Last month, the Court of Appeal handed down a judgment in a case dealing with the attitudes of the family courts in Children Act proceedings where there are allegations of domestic abuse.
Family law practitioners have called for an overhaul of the system for many years. Domestic abuse allegations are currently made in 40% of cases, but the court’s position was last considered over 20 years ago.
Guidance was subsequently issued, setting out what the family court is required to do in cases where it is alleged or admitted that the child or a party has experienced domestic abuse or that there is a risk of such abuse. There has historically been an emphasis on individual incidents of abuse, raising concerns that more subtle forms of controlling and coercive behaviour, such as everyday belittling, isolation, and financial control, are being ignored.
The Court of Appeal decision
The case, heard over three days in January, incorporated four separate appeals brought together due to their need for consideration of how a family judge should deal with allegations of abuse. Due to its potential significance, many lawyers working on the appeal did so without charge, and the court also heard from a range of interested parties including Cafcass, the Association of Lawyers for Children, Families Need Fathers, and a group of women’s organisations.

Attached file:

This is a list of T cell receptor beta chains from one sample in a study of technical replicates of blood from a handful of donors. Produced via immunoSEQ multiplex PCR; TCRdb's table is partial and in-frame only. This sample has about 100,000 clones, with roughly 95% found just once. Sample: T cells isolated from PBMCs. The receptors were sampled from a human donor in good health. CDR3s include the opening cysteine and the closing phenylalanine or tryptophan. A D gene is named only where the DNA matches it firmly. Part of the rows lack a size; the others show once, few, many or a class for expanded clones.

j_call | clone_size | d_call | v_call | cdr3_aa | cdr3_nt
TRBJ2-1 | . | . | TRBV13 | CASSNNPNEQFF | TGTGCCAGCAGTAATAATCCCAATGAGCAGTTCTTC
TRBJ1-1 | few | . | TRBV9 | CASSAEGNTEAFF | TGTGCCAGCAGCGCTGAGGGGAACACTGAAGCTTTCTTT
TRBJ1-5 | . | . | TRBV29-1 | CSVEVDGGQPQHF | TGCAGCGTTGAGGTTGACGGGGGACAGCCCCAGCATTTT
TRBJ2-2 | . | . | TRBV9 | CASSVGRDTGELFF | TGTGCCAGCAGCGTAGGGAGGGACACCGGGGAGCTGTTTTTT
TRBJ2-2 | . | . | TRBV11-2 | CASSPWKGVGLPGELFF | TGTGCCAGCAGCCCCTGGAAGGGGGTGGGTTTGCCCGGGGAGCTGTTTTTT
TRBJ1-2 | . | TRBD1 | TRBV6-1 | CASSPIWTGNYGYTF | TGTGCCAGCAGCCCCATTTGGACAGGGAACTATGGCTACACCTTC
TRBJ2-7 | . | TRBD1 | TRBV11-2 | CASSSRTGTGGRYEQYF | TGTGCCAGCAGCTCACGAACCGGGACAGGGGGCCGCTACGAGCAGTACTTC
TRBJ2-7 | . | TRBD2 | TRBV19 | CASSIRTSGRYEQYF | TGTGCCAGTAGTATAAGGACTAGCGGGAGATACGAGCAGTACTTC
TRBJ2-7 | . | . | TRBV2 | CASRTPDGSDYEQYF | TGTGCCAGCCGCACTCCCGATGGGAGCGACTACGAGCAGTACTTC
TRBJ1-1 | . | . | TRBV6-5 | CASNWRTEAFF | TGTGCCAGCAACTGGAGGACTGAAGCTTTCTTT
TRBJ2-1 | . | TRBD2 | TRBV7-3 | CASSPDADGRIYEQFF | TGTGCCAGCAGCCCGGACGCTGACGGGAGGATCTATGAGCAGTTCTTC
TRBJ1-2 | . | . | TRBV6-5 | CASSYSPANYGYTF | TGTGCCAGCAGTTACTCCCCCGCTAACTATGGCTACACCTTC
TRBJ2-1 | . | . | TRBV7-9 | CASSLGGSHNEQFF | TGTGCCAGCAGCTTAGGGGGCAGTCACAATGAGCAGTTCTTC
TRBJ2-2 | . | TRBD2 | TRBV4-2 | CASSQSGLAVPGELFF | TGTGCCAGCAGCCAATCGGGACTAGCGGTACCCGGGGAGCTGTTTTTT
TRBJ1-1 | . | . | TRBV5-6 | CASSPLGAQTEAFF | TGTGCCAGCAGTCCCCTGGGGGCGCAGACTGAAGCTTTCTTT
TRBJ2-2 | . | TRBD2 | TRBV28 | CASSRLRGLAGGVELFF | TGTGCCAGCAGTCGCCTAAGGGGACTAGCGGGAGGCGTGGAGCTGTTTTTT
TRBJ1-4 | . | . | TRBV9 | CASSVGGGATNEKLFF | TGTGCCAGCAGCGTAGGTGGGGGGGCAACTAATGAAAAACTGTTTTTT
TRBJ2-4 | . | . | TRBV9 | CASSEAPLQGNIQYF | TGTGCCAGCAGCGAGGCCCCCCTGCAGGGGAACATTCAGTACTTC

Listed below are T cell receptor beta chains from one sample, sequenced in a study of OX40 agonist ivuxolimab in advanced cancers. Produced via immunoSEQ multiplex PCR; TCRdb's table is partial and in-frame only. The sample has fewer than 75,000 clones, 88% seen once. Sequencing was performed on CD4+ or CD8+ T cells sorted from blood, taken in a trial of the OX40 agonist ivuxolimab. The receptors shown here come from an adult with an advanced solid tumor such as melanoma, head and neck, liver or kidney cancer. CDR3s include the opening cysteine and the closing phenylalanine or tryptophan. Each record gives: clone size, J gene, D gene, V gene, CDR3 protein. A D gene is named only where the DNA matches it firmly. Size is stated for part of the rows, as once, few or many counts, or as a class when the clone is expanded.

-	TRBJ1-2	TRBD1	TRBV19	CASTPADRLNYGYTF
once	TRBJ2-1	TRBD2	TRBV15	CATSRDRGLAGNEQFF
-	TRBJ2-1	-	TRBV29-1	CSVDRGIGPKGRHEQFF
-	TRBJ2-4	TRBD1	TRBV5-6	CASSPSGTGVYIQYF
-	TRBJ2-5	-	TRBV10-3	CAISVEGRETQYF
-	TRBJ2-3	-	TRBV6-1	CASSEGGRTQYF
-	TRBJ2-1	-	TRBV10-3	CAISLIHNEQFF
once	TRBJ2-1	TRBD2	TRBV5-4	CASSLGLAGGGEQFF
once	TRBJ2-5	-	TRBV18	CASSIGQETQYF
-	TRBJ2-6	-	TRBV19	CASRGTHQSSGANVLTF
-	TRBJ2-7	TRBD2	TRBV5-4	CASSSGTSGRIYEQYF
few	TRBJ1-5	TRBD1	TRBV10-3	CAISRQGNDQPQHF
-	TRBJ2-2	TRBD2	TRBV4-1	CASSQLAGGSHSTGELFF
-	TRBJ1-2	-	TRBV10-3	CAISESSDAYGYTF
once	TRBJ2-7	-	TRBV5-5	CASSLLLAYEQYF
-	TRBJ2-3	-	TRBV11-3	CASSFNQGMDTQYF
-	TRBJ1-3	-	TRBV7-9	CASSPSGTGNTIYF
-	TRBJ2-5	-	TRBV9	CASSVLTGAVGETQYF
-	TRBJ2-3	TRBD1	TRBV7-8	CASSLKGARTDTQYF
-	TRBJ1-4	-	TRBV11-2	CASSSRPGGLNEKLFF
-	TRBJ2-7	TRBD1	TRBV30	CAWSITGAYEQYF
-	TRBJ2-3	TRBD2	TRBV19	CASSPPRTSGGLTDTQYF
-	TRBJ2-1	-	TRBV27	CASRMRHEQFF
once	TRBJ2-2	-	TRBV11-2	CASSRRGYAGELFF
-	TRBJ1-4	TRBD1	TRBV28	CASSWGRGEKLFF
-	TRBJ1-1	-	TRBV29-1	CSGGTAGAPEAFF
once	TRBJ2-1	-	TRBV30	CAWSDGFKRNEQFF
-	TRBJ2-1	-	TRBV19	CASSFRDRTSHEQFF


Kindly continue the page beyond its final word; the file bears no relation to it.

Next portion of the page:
The court confirmed the current guidance remained fit for purpose, but, importantly, confirmed the need to move away from parties completing schedules of allegations (referred to as Scott Schedules).
The court agreed that the process of completing Scott Schedules can produce an inaccurate picture of the couple’s relationship and can remove considerations of patterns of coercive and controlling behaviour from the court’s decision making.
Ultimately, they are considered a potential barrier to fairness and good practice, rather than an aid. Consideration must, therefore, be given to alternative ways of allowing parties to provide evidence of the nature of the relationship. Exactly how this will be done is not yet clear.
The court also confirmed that the use of criminal law concepts in family law proceedings should be avoided in its entirety. A family judge making a finding of domestic abuse is not required to consider whether a criminal offence has been proved to the criminal standard, and should only consider, on balance, whether the allegations bare any weight in the context of Children Act proceedings.
In its concluding remarks, the court noted that each of the appeals were examples of the importance of judges having a proper understanding of the nature of domestic abuse, particularly coercive and controlling behaviour and its impact on both victims and children.
It is certainly encouraging that the court has provided guidance, commentary and an indication of what reforms are required. These are undoubtedly very complex issues that the court must grapple with. What is unfortunate is that it has not made a decision on what new guidance or rule changes are required. Other bodies will be tasked with this work. This case will not lead to an immediate change in legal process as some may have hoped. There will be a further wait to see which reforms will be suggested and when we can expect these reforms to impact those involved in proceedings before the family court.